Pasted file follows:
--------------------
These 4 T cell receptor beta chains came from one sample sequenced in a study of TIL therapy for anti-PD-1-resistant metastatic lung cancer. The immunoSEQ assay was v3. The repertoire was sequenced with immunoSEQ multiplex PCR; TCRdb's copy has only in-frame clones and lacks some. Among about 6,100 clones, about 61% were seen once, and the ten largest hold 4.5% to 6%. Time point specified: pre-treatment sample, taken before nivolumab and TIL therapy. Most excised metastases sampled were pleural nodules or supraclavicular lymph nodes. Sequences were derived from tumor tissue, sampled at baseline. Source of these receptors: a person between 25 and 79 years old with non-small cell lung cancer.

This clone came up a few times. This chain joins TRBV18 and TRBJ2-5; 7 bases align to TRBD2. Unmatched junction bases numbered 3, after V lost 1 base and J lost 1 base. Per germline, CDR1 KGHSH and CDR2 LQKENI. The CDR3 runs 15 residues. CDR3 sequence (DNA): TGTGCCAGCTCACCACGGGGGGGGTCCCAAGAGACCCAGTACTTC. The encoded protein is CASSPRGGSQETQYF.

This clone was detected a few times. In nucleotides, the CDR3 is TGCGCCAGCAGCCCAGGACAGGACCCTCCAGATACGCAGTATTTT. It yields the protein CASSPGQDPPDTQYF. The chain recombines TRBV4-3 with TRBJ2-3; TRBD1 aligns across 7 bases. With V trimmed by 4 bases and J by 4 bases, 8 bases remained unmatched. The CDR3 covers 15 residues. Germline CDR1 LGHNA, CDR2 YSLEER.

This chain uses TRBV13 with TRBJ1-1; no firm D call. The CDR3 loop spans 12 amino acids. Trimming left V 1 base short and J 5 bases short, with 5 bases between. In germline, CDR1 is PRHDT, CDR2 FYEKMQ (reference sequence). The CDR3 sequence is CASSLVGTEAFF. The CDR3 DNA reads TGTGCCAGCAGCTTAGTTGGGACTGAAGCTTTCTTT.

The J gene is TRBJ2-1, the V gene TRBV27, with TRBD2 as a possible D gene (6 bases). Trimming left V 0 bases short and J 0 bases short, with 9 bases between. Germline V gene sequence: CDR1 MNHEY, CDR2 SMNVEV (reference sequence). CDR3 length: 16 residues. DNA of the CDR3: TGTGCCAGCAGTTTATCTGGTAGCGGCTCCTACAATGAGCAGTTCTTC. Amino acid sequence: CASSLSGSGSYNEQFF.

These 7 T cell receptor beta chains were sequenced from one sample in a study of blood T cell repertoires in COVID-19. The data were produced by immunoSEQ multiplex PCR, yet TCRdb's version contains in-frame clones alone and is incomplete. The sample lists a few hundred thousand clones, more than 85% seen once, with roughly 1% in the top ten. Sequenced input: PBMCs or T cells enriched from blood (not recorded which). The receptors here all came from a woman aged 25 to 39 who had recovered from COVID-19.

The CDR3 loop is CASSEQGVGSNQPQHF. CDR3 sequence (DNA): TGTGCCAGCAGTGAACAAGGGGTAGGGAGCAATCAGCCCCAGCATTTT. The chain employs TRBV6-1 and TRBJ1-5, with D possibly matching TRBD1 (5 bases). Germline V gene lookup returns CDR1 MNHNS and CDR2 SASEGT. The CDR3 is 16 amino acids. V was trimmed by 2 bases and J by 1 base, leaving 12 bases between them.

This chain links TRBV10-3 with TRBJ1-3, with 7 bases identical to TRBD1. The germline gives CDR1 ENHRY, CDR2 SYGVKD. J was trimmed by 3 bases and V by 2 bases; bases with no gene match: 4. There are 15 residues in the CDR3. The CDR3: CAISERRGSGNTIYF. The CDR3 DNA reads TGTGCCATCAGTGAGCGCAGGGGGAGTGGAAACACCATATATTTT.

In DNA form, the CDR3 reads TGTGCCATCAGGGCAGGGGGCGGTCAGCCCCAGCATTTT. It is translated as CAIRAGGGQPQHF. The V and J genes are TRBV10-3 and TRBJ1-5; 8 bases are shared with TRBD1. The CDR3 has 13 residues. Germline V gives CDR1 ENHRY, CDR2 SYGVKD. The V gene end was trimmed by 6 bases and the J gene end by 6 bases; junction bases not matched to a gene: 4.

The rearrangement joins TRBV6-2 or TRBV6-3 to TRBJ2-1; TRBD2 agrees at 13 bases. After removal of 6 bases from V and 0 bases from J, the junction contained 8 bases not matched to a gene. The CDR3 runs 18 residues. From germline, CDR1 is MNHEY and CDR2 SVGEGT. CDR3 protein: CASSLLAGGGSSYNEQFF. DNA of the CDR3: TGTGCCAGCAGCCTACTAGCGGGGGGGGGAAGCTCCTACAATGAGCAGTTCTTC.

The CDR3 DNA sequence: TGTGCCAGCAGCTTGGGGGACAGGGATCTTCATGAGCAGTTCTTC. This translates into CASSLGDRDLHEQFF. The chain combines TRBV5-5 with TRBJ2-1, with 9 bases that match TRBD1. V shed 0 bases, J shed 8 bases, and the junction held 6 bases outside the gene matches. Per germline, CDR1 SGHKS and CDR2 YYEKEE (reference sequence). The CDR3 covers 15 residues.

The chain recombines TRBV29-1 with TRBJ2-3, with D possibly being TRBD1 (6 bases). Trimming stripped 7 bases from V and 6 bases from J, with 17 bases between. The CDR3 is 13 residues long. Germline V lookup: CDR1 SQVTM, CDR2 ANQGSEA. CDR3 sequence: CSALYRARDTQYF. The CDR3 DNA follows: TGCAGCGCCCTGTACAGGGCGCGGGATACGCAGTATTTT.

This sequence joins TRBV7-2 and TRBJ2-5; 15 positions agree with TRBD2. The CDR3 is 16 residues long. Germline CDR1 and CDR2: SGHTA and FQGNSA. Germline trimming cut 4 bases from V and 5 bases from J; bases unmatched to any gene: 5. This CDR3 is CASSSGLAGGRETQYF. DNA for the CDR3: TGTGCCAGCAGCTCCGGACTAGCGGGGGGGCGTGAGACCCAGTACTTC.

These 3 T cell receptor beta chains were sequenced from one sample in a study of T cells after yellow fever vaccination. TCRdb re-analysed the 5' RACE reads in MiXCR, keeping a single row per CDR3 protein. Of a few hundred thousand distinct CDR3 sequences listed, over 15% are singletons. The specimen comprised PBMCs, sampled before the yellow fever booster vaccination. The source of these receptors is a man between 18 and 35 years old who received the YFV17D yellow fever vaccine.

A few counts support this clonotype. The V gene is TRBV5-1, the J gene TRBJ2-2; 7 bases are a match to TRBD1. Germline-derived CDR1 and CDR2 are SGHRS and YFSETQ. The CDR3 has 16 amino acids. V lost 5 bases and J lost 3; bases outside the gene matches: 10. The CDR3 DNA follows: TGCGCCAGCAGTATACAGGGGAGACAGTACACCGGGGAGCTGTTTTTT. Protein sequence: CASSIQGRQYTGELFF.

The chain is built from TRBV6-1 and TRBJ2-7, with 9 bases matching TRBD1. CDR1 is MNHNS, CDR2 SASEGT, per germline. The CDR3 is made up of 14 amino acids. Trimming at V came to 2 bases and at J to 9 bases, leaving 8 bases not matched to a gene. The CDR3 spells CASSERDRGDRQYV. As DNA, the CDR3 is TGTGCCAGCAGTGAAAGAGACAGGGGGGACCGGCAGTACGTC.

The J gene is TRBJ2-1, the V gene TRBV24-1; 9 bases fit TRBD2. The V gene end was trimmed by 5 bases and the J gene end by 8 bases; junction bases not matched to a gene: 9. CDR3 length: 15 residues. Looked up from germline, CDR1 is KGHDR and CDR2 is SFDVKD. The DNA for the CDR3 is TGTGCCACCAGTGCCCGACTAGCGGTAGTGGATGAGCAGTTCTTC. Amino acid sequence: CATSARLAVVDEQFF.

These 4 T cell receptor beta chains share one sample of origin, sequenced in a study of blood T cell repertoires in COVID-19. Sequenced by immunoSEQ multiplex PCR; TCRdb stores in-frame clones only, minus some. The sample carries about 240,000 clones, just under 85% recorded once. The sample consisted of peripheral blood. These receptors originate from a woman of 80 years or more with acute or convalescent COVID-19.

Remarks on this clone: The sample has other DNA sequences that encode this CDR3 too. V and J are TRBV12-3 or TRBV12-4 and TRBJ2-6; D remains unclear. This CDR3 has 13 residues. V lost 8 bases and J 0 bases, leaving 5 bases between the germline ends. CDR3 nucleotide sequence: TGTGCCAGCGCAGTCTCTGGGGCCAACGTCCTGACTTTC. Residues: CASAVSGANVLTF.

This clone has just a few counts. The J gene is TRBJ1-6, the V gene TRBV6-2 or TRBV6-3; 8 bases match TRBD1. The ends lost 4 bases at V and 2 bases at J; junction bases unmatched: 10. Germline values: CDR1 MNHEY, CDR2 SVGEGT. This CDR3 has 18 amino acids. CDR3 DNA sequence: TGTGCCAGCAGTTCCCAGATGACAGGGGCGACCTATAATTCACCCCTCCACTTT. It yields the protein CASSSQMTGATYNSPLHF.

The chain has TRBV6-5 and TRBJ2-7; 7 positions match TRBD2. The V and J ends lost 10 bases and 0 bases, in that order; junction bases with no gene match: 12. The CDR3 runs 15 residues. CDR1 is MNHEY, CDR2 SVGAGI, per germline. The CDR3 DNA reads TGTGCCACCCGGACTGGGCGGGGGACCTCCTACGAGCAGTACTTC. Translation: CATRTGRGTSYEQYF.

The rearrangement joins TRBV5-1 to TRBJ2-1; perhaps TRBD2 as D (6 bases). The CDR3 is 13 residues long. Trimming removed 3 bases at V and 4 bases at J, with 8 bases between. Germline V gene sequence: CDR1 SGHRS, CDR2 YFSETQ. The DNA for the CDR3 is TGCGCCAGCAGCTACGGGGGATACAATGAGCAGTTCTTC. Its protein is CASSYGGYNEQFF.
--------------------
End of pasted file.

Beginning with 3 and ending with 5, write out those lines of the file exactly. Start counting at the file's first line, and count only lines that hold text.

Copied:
This clone was detected a few times. In nucleotides, the CDR3 is TGCGCCAGCAGCCCAGGACAGGACCCTCCAGATACGCAGTATTTT. It yields the protein CASSPGQDPPDTQYF. The chain recombines TRBV4-3 with TRBJ2-3; TRBD1 aligns across 7 bases. With V trimmed by 4 bases and J by 4 bases, 8 bases remained unmatched. The CDR3 covers 15 residues. Germline CDR1 LGHNA, CDR2 YSLEER.

This chain uses TRBV13 with TRBJ1-1; no firm D call. The CDR3 loop spans 12 amino acids. Trimming left V 1 base short and J 5 bases short, with 5 bases between. In germline, CDR1 is PRHDT, CDR2 FYEKMQ (reference sequence). The CDR3 sequence is CASSLVGTEAFF. The CDR3 DNA reads TGTGCCAGCAGCTTAGTTGGGACTGAAGCTTTCTTT.

The J gene is TRBJ2-1, the V gene TRBV27, with TRBD2 as a possible D gene (6 bases). Trimming left V 0 bases short and J 0 bases short, with 9 bases between. Germline V gene sequence: CDR1 MNHEY, CDR2 SMNVEV (reference sequence). CDR3 length: 16 residues. DNA of the CDR3: TGTGCCAGCAGTTTATCTGGTAGCGGCTCCTACAATGAGCAGTTCTTC. Amino acid sequence: CASSLSGSGSYNEQFF.